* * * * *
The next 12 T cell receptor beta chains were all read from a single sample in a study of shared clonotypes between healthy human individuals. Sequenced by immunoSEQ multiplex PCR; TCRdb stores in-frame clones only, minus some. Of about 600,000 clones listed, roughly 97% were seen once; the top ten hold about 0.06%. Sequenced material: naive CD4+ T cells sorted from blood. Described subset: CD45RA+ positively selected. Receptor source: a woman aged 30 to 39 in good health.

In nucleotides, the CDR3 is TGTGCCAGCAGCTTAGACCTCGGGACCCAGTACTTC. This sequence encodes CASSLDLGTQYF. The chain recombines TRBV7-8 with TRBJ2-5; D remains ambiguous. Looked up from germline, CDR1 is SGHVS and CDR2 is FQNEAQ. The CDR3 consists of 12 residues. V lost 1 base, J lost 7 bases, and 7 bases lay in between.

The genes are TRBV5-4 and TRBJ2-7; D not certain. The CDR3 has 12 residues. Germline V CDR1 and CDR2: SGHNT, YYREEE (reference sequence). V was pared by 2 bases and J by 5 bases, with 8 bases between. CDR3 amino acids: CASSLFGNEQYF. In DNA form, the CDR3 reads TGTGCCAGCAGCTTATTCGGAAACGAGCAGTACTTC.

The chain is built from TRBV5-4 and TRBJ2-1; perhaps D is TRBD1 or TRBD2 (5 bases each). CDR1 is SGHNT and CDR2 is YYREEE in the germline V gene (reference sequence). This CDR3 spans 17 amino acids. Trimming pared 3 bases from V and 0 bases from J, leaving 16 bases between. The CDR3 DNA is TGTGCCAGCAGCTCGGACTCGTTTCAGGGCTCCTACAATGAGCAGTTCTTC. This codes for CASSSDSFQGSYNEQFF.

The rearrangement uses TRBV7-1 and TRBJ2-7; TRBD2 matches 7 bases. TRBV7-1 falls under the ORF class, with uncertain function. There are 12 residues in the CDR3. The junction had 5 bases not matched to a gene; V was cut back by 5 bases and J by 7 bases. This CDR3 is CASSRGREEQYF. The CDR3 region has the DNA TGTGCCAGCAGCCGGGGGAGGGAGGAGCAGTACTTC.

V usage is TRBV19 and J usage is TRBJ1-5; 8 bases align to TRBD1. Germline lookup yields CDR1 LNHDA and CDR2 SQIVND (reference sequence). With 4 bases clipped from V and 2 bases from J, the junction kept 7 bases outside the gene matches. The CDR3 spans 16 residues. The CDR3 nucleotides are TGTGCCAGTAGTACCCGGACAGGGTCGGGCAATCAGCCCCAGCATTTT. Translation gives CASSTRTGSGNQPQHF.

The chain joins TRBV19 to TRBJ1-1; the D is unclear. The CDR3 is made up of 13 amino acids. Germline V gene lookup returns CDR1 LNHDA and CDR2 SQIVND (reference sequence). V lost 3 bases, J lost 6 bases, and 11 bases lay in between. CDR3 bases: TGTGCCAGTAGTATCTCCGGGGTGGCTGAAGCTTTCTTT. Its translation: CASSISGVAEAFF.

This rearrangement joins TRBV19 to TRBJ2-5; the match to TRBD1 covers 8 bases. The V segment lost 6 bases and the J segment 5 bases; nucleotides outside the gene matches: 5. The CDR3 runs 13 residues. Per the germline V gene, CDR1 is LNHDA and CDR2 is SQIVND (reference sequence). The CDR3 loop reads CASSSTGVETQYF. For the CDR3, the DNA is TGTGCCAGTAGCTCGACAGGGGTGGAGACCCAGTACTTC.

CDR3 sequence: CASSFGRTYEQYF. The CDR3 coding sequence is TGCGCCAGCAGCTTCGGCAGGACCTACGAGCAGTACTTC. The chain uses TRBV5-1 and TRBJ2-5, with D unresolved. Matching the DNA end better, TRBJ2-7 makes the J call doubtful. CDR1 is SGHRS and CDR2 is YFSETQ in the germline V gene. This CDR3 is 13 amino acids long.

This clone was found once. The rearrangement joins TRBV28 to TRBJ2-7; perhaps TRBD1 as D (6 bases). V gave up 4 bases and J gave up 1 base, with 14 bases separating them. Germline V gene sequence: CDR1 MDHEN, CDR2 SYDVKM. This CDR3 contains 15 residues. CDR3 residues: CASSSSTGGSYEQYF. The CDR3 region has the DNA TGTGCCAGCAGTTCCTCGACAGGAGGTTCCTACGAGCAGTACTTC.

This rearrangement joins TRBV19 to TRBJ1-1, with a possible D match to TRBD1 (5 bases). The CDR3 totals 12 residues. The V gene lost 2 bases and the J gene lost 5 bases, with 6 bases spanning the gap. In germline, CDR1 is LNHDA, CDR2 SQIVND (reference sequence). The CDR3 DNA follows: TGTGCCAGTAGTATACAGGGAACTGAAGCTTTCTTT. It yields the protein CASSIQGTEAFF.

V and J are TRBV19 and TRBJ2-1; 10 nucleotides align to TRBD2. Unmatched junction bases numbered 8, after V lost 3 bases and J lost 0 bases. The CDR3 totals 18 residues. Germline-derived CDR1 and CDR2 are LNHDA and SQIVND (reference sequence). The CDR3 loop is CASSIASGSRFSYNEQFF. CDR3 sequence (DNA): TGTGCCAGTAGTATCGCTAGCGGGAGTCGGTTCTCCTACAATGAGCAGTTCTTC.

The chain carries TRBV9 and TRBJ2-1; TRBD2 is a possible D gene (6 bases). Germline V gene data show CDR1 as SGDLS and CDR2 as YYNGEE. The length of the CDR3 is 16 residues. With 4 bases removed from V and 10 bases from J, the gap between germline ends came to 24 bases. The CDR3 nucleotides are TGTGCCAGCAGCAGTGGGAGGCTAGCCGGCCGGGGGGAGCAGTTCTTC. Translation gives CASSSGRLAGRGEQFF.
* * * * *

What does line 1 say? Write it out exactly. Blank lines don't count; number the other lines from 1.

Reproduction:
The next 12 T cell receptor beta chains were all read from a single sample in a study of shared clonotypes between healthy human individuals. Sequenced by immunoSEQ multiplex PCR; TCRdb stores in-frame clones only, minus some. Of about 600,000 clones listed, roughly 97% were seen once; the top ten hold about 0.06%. Sequenced material: naive CD4+ T cells sorted from blood. Described subset: CD45RA+ positively selected. Receptor source: a woman aged 30 to 39 in good health.